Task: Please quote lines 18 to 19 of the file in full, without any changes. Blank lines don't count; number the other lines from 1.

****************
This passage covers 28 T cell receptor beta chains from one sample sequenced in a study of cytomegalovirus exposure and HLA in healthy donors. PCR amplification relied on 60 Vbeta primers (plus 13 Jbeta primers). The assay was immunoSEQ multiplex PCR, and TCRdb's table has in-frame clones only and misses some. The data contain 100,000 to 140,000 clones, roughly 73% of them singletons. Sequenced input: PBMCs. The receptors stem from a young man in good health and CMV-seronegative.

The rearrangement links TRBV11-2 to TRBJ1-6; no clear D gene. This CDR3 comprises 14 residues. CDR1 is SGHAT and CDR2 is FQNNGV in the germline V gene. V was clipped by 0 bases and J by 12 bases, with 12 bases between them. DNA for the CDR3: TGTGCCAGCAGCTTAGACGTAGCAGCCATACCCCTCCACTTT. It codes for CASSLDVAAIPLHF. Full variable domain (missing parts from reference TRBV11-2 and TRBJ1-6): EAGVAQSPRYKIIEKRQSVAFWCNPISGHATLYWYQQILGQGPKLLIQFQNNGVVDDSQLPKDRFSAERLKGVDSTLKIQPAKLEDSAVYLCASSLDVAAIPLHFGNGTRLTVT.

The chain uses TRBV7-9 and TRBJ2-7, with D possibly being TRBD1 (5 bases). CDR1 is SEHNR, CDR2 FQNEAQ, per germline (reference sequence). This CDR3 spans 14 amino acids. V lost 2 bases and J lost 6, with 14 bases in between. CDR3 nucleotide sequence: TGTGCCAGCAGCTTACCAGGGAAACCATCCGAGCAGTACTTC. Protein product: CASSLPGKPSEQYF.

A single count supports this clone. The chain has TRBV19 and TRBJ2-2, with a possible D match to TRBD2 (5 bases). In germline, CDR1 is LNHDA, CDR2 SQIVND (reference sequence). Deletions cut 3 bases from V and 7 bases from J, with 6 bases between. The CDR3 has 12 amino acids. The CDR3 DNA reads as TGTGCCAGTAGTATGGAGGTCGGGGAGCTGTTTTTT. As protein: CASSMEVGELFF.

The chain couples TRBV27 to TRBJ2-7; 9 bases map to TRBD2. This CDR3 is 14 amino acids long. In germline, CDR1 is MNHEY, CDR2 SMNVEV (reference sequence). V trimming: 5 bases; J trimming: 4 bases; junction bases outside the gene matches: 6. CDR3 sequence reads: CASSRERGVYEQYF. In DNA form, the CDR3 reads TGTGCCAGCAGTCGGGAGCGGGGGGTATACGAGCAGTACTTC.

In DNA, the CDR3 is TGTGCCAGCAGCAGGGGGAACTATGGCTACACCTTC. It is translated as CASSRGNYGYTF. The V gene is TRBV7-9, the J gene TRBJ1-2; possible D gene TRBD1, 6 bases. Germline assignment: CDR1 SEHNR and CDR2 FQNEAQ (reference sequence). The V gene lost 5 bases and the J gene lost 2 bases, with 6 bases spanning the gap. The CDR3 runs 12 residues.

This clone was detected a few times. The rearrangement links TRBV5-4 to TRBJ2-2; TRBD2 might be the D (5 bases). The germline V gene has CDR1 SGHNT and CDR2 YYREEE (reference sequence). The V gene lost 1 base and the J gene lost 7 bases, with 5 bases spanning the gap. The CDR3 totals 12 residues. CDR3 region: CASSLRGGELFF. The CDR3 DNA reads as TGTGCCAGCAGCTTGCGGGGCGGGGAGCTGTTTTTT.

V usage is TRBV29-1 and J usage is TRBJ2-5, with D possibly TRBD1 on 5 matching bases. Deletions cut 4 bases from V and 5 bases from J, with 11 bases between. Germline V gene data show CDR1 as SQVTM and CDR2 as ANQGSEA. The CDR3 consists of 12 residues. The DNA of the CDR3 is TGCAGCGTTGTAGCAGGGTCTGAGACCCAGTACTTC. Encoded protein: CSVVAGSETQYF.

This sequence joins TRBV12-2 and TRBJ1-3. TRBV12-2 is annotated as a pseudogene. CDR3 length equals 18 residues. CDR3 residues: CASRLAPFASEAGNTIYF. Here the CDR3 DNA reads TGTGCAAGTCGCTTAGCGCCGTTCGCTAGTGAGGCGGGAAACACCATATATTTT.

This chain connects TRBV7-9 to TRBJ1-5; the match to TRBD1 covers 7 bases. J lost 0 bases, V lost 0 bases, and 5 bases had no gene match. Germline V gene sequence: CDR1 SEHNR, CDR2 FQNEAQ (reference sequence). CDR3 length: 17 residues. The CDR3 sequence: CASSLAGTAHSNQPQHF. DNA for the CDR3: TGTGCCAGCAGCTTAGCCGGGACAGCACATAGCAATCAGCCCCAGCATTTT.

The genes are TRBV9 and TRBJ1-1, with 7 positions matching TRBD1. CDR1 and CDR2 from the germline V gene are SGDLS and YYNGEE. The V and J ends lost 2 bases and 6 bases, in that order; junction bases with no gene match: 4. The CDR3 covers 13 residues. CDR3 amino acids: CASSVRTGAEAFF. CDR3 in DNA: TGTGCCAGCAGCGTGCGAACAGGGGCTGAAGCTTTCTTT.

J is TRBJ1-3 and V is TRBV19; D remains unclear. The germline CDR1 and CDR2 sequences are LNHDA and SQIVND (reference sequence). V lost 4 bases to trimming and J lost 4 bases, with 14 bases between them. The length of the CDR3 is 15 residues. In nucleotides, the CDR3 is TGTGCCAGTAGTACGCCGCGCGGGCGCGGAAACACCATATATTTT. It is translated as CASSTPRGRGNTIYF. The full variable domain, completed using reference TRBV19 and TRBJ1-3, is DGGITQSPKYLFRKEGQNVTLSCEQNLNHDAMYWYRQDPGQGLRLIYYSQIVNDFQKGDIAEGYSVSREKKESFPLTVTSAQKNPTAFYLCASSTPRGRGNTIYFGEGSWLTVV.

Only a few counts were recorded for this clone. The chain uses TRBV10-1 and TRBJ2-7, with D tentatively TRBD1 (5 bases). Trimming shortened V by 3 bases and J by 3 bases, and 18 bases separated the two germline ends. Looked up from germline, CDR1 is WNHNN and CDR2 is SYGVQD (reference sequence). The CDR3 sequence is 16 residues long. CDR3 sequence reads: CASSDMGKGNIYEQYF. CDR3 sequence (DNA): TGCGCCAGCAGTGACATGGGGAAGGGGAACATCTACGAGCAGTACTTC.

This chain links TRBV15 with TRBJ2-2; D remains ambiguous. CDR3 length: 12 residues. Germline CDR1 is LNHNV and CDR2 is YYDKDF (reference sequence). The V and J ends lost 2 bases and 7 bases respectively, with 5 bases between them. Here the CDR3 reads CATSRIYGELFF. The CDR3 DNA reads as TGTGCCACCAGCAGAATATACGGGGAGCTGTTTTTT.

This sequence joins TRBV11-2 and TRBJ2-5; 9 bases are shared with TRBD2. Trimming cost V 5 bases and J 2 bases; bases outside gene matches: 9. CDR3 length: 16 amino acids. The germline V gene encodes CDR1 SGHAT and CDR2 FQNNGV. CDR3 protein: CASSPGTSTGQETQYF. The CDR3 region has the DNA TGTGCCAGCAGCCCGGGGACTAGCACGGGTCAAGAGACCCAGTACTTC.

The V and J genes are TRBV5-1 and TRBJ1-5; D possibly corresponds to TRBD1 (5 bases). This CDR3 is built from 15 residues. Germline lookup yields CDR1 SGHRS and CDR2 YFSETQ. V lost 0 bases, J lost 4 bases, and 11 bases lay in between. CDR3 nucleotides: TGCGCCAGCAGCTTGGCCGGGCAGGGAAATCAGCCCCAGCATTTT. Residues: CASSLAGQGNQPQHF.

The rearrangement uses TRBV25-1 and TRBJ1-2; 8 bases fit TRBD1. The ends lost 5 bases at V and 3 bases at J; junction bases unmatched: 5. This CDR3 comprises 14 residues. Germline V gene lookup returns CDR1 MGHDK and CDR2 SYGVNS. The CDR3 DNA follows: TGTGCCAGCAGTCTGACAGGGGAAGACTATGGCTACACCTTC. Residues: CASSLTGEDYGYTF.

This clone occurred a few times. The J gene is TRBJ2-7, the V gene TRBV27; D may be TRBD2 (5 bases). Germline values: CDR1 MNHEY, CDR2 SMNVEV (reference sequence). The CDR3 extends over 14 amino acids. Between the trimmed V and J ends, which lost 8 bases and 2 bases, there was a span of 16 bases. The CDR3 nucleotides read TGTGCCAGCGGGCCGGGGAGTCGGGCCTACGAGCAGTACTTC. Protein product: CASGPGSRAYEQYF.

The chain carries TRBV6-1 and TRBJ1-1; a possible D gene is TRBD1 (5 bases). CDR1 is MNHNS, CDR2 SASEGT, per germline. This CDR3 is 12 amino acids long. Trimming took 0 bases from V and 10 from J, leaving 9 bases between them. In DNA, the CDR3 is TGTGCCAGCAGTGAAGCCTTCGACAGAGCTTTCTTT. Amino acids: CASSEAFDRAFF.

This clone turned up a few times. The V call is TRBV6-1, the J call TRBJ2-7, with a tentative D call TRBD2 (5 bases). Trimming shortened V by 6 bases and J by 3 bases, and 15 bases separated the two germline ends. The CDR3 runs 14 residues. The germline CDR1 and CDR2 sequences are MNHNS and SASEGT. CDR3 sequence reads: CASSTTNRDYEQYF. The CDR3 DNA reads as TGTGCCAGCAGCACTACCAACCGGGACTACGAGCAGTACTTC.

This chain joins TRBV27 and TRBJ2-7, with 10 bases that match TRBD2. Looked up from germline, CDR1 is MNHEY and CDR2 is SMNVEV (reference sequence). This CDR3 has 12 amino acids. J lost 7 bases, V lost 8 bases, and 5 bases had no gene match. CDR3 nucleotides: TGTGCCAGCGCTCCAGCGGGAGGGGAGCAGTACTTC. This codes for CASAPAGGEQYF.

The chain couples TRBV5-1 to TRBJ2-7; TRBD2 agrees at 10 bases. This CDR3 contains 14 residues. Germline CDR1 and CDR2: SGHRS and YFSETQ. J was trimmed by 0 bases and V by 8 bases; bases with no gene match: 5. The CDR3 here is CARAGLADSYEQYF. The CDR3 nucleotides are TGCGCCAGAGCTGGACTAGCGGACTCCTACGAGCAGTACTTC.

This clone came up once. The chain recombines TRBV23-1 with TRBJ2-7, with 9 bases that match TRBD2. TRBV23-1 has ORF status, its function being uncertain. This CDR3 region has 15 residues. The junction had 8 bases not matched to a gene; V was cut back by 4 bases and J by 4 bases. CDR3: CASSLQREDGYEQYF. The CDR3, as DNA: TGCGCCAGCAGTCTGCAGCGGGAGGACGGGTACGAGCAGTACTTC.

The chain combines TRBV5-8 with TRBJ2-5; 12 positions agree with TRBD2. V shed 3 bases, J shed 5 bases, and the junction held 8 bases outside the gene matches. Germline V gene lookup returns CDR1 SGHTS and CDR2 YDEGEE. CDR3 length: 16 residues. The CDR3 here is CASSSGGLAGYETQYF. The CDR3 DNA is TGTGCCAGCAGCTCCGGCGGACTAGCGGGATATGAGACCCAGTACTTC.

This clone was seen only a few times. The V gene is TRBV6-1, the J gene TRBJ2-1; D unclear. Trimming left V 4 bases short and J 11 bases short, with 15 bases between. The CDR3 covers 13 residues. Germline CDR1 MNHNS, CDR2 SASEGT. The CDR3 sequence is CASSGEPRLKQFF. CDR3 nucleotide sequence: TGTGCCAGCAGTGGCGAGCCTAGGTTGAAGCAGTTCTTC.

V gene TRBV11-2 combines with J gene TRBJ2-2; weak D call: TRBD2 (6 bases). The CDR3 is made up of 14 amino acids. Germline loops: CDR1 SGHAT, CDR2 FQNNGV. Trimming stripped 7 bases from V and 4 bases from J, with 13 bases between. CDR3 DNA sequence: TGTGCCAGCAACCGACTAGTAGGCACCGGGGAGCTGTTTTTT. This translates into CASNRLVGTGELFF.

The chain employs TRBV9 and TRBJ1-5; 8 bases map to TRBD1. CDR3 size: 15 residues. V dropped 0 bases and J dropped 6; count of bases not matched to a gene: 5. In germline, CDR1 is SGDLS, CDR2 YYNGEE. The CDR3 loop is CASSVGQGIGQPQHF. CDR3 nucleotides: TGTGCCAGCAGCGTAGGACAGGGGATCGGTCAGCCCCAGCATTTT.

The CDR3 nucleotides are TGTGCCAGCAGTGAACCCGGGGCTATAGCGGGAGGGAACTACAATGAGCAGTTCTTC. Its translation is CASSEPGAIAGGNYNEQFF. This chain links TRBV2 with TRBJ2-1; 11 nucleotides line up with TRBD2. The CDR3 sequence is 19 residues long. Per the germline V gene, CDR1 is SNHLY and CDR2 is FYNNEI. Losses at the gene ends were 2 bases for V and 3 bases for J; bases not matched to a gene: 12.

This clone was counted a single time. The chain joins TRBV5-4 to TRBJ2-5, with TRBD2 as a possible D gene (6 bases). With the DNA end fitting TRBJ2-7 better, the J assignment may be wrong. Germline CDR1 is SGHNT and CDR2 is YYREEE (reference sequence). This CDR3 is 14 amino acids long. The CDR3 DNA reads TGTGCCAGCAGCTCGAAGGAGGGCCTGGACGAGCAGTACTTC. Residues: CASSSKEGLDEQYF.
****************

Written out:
This clone occurred a few times. The J gene is TRBJ2-7, the V gene TRBV27; D may be TRBD2 (5 bases). Germline values: CDR1 MNHEY, CDR2 SMNVEV (reference sequence). The CDR3 extends over 14 amino acids. Between the trimmed V and J ends, which lost 8 bases and 2 bases, there was a span of 16 bases. The CDR3 nucleotides read TGTGCCAGCGGGCCGGGGAGTCGGGCCTACGAGCAGTACTTC. Protein product: CASGPGSRAYEQYF.

The chain carries TRBV6-1 and TRBJ1-1; a possible D gene is TRBD1 (5 bases). CDR1 is MNHNS, CDR2 SASEGT, per germline. This CDR3 is 12 amino acids long. Trimming took 0 bases from V and 10 from J, leaving 9 bases between them. In DNA, the CDR3 is TGTGCCAGCAGTGAAGCCTTCGACAGAGCTTTCTTT. Amino acids: CASSEAFDRAFF.